Grapevines and great wines - While Burgundy's wine-making tradition goes back to the monks of Cluny and Cîteaux, its roots can be traced back to geological formations some 60 million years ago. The vineyard locations here enjoy near-perfect climatic conditions for grape growing, while the unique chemical combinations of the soils – which can vary from one small field to the next – give each wine its distinctive quality and flavour, its personality. For example, the chardonnay grape used for Chablis wines has a strong flinty taste, mixed with fresh fruit and white flower scents in the Petit Chablis and Chablis Appellation Controlée, but grilled almond, acacia and honey in the Chablis Premier and Grands Crus. Although that may sound rather far-fetched for the lay wineperson, a Burgundian wine-grower is quite capable of telling you not only which village a liquid comes from, but which side of the village and if pushed, the name of the climat, or vineyard, as well. Wine has shaped Burgundy's destiny and left its imprint on the region's way of life, its countryside and its architecture - vat rooms and wine cellars were the builder's priorities, with living accomodation coming second. Good wine is convivial magic, and hundreds of years of cultivators' conjuring accounts for the party-spirit that springs from the bottle once the cork has been, carefully, drawn. Burgundians are always on the lookout for an excuse to celebrate and the wine-growers have their own round of festivities which have now become the envy of connaisseurs the world over – belonging to a Confrérie, a Wine Fraternity, is a much sought-after privilege. Magnificent banquets are held seventeen times a year by the Confrérie des Chevaliers du Tastevin at the "temple of wine cellars", Clos de Vougeot, the fraternity's chapterhouse. The Chevaliers are today Burgundy's, and its wine's, most prestigious international ambassadors.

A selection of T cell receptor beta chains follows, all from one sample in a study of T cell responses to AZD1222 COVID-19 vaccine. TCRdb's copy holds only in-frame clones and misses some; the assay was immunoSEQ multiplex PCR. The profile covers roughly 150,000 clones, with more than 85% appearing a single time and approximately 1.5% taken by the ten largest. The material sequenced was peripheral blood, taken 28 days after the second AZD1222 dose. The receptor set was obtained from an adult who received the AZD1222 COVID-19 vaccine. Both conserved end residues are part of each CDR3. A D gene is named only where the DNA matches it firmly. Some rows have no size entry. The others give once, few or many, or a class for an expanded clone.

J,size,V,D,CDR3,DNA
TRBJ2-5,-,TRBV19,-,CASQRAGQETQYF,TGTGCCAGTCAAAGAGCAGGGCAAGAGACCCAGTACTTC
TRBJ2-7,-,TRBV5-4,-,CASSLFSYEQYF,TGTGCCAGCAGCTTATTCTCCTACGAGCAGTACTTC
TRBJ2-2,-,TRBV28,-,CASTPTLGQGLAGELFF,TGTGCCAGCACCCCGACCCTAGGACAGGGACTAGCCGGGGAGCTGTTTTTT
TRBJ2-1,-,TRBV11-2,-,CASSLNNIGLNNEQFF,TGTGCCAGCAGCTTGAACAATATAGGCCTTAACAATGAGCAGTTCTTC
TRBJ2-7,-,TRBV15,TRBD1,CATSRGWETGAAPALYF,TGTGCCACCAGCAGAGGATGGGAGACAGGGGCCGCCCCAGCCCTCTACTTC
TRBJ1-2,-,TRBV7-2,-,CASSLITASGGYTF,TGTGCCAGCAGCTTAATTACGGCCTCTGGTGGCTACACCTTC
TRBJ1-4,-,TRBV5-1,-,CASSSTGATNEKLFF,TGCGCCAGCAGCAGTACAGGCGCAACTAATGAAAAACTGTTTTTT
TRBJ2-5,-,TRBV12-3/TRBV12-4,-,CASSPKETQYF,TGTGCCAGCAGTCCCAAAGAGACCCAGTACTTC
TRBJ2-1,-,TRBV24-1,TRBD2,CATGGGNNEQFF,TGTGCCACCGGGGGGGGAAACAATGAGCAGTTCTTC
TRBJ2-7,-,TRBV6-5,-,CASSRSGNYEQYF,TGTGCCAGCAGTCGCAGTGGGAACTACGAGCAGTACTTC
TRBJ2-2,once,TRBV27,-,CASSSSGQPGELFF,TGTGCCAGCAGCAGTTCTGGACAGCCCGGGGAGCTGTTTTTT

© by Datatravel Srl